Red earthenware with applied and incised decoration and traces of glazing
late 13th or early 14th century
On display in room 10A
Vessels depicting human characteristics have been produced for centuries. This early example of a ‘face jar’ is unusual for being decorated with both male and female features.
The clay has been pulled outwards to resemble female breasts with protruding nipples and the face has a beard made from a strip of applied clay.
This unexpected combination of genders was likely intended to cause surprised amusement at the dining table or drinking establishment as the jug was displayed and used.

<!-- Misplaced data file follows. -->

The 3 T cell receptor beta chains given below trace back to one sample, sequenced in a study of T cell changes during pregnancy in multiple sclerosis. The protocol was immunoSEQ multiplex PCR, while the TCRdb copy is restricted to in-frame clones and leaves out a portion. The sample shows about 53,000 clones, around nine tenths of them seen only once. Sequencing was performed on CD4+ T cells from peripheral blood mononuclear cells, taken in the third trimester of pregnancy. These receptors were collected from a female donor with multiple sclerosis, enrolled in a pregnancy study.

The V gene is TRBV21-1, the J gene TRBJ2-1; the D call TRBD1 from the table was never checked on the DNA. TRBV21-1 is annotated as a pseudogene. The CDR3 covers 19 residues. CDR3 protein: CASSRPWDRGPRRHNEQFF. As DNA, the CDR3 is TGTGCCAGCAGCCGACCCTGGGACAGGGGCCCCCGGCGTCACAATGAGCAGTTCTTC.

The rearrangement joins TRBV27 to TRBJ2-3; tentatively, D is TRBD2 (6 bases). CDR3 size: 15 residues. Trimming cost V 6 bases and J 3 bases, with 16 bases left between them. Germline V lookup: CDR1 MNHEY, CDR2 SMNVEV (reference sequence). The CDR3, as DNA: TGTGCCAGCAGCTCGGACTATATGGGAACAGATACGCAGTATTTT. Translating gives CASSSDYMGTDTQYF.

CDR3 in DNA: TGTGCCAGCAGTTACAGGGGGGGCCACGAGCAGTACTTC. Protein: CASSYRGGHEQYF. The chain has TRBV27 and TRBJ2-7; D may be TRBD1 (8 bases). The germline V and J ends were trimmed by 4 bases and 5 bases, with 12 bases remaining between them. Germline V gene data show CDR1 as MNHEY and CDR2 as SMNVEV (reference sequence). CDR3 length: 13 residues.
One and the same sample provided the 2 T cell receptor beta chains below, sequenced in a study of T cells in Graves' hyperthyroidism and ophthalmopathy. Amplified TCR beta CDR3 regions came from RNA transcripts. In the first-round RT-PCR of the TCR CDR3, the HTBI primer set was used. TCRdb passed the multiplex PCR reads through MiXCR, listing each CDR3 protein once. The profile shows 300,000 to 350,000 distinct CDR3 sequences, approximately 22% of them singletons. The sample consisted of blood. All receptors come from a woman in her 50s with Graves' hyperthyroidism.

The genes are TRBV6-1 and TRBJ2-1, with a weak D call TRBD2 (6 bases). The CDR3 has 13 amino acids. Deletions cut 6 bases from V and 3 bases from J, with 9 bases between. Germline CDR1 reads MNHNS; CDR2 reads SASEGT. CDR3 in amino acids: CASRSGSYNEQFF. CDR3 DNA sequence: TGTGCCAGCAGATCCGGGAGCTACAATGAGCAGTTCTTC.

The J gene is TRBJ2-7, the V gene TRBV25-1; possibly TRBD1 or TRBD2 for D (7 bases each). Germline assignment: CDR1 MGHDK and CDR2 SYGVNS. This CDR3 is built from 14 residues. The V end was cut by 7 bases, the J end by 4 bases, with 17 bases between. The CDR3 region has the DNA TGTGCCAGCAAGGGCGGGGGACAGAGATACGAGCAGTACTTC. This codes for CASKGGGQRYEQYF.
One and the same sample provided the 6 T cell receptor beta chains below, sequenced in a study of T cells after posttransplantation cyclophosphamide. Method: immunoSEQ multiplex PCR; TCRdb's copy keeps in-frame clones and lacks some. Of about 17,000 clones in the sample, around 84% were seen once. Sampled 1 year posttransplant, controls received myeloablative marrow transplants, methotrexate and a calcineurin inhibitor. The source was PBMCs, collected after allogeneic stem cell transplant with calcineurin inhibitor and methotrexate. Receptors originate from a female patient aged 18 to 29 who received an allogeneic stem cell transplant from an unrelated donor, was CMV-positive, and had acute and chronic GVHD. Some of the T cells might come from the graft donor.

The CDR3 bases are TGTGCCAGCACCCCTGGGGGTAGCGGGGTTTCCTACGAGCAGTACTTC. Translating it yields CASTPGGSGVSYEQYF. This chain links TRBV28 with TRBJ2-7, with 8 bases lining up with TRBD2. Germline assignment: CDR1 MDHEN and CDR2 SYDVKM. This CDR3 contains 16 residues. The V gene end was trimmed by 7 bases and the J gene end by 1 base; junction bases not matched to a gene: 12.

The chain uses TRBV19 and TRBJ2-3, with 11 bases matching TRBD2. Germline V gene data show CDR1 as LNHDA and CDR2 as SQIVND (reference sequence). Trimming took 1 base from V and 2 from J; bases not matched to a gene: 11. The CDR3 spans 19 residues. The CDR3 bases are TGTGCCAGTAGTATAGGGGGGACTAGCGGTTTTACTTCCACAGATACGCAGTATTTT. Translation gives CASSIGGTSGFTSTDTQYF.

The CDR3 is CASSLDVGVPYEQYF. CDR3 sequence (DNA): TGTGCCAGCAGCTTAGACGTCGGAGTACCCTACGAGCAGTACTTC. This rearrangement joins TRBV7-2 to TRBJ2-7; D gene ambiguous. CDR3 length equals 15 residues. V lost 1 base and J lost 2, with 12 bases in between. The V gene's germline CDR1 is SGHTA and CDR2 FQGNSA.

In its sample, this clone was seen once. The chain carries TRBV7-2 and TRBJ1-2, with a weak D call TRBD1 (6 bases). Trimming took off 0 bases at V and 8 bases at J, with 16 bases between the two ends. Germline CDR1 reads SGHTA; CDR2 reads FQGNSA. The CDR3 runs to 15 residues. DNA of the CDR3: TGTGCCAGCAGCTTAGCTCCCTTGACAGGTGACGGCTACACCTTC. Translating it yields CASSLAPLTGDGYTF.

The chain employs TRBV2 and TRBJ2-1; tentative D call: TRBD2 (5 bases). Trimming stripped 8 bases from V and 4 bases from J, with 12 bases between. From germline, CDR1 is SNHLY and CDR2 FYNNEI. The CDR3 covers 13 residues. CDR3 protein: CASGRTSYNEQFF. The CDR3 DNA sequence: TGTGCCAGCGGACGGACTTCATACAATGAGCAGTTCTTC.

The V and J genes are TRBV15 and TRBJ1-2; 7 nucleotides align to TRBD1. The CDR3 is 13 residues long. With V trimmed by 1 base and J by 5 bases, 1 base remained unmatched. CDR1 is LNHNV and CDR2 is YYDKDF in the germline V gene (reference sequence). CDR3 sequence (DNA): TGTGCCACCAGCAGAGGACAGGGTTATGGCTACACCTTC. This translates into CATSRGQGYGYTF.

Buff earthenware with coloured glazes
France (La Chapelle des Pots)
Early 17th century
On display in room 137
Vessels designed to entertain or puzzle guests were particularly popular during the 17th and 18th centuries. The suggestive position of the spout in relation to the female-presenting figure on this 17th-century jug was quite deliberate.
The combining of different gender traits like this was often found presented for the purpose of comic or sexual innuendo.
However crude their initial intention, today objects like this can be seen to demonstrate a long history of playful challenges to the notion of binary gender.